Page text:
A primary school on a disadvantaged housing estate in north London has reinvented itself by looking to the stars, says its head, Chris Flathers
In December 1999, Grahame Park infants' and Grahame Park junior schools were closed after failing their inspections. The schools were amalgamated and reopened as Orion primary school the following month.
Changing the name gave us a great opportunity to take a fresh approach. We looked at the concept of "recognising the star in everyone" and chose to feature the Orion constellation. We introduced some key practices, taking new educational ideas and putting them across in a way that works for teachers and children. At the centre of it is the "Orion way" - our own way of doing things with positive attitudes.
We set up a behaviour code - a set of six basic points to encourage a positive attitude to work and consideration for other people. It gives the children tools to deal with poor behaviour, saying, "this is the Orion way, how can I achieve it?"
The second key point involved ways of dealing with staff. I found this school challenging at first. So I put myself in their position and asked, "how can I make it work for them?" We set up what we call the "Orion experience"; it's about quality teaching, the experiences you give the children and how you develop your teaching. I tell people, "If you come and teach at this school, you will learn so much, and you will have terrific opportunities."
We call our day the "Orion learning journey", and relate it to the idea of a train trip so it's an easy concept for the children to understand. We travel through, say, literacy, and we can stop our journey and go into a brain gym session; we refresh ourselves with a break, during which the children get up and do a series of short exercises. Teaching and learning have become so much better; the children's attitude to learning is really positive. You go into a class and they're just getting on with it.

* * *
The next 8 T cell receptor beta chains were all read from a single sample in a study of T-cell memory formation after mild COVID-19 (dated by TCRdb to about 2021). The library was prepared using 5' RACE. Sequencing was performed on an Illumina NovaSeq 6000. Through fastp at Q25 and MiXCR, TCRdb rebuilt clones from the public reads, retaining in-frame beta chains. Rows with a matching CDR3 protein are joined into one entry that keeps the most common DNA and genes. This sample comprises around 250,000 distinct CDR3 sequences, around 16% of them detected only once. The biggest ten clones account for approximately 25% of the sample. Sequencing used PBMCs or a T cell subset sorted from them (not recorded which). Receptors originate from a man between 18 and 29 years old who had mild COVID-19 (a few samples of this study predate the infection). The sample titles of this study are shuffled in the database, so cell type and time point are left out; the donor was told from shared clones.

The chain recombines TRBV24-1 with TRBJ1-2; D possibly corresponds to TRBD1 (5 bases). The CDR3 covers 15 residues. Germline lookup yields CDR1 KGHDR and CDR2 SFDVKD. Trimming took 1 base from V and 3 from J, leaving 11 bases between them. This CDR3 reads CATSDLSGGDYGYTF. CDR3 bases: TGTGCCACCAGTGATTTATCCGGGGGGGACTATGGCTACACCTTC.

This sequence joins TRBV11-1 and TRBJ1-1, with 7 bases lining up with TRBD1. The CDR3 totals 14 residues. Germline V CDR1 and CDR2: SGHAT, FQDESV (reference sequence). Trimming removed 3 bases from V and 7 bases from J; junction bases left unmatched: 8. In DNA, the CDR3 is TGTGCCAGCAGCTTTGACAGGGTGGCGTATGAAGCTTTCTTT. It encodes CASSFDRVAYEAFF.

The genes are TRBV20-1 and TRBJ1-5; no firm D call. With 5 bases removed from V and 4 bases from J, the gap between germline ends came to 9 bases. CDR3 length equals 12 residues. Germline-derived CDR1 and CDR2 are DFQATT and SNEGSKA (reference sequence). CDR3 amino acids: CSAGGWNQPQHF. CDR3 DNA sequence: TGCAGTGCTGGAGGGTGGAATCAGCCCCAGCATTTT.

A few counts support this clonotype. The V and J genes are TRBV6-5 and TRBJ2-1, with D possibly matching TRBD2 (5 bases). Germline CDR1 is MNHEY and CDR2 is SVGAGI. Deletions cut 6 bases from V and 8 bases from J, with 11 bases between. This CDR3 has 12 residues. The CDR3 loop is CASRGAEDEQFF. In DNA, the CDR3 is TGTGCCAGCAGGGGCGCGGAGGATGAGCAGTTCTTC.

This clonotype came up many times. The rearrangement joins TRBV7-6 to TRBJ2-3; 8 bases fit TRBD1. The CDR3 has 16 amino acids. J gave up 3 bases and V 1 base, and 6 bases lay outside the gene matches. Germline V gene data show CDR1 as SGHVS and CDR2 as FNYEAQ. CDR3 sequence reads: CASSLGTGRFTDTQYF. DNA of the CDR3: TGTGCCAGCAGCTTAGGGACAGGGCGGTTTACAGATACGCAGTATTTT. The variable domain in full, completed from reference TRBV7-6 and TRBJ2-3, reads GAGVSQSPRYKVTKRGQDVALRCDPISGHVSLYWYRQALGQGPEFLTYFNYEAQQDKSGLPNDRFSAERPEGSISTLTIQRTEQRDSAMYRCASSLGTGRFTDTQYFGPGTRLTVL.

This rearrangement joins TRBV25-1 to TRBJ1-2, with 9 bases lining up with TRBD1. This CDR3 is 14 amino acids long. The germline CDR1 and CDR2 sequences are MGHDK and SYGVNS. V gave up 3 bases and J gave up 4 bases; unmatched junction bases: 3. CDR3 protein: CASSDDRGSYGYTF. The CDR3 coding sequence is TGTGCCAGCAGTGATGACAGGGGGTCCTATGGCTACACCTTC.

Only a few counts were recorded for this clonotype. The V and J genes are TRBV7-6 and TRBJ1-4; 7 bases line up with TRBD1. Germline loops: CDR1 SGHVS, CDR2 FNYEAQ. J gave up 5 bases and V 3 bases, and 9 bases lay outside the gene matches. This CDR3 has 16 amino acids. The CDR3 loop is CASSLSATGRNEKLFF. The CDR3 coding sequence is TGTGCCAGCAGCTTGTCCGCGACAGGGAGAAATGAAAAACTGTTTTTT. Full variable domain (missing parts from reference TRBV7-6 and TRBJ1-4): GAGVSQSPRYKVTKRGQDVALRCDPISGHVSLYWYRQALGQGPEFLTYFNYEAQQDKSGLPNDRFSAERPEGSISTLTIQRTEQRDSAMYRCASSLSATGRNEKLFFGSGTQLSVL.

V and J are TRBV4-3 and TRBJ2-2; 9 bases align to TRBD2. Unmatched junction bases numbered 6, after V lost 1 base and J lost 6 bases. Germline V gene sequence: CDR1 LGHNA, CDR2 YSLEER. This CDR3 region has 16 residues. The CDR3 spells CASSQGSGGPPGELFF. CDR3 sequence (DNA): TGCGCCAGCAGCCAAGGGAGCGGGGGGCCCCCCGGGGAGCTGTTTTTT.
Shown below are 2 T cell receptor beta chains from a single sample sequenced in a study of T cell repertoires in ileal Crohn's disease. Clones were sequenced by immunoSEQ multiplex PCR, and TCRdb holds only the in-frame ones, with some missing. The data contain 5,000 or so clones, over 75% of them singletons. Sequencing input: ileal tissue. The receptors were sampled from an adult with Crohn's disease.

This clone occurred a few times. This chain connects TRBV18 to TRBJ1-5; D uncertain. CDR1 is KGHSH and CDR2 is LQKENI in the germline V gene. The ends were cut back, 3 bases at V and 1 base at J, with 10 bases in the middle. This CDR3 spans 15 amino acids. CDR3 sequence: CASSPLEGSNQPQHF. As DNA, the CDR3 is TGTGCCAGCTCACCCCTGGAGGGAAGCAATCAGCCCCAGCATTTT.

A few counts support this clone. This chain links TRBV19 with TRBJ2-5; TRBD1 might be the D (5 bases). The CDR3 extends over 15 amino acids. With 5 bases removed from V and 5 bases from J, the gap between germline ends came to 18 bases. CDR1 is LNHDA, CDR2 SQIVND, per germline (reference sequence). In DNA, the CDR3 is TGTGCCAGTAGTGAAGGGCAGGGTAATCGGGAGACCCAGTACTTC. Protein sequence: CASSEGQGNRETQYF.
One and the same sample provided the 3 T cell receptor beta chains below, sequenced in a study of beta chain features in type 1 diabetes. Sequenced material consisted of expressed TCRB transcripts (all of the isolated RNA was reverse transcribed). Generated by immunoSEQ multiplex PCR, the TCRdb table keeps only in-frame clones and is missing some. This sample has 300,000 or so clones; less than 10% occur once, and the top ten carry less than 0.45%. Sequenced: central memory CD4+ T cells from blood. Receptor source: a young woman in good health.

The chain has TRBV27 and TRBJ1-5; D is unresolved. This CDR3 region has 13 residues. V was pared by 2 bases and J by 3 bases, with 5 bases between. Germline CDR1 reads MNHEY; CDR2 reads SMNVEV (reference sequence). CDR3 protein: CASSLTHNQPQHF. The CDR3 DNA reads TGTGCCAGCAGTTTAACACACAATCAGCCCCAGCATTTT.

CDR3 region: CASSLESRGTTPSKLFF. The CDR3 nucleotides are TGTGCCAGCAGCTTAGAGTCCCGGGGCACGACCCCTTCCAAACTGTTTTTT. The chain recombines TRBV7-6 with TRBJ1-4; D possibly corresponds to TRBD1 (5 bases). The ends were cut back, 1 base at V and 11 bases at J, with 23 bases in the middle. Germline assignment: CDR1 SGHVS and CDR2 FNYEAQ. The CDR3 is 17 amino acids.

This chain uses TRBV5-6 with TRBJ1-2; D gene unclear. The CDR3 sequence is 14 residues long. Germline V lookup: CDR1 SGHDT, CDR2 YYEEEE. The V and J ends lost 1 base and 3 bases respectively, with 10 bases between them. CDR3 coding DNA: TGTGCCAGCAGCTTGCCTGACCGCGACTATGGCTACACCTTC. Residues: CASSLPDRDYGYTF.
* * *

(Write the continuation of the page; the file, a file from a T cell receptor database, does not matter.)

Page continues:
In November 2001, an Ofsted inspection classed this school as good. And our SATs results have seen a huge leap: in 2002, our key stage 2 results were 83 per cent in English, 96 per cent in maths and 96 per cent in science.
We interviewed children at the end of last term about what the Orion learning journey is and what they're learning on it. The response was incredibly positive. They loved the fact that learning was a bit more fun than it had been before.
Chris Flathers is head of Orion primary school in the London borough of Barnet. He was talking to Martin Whittaker. Do you have a success story to share?Email: email@example.com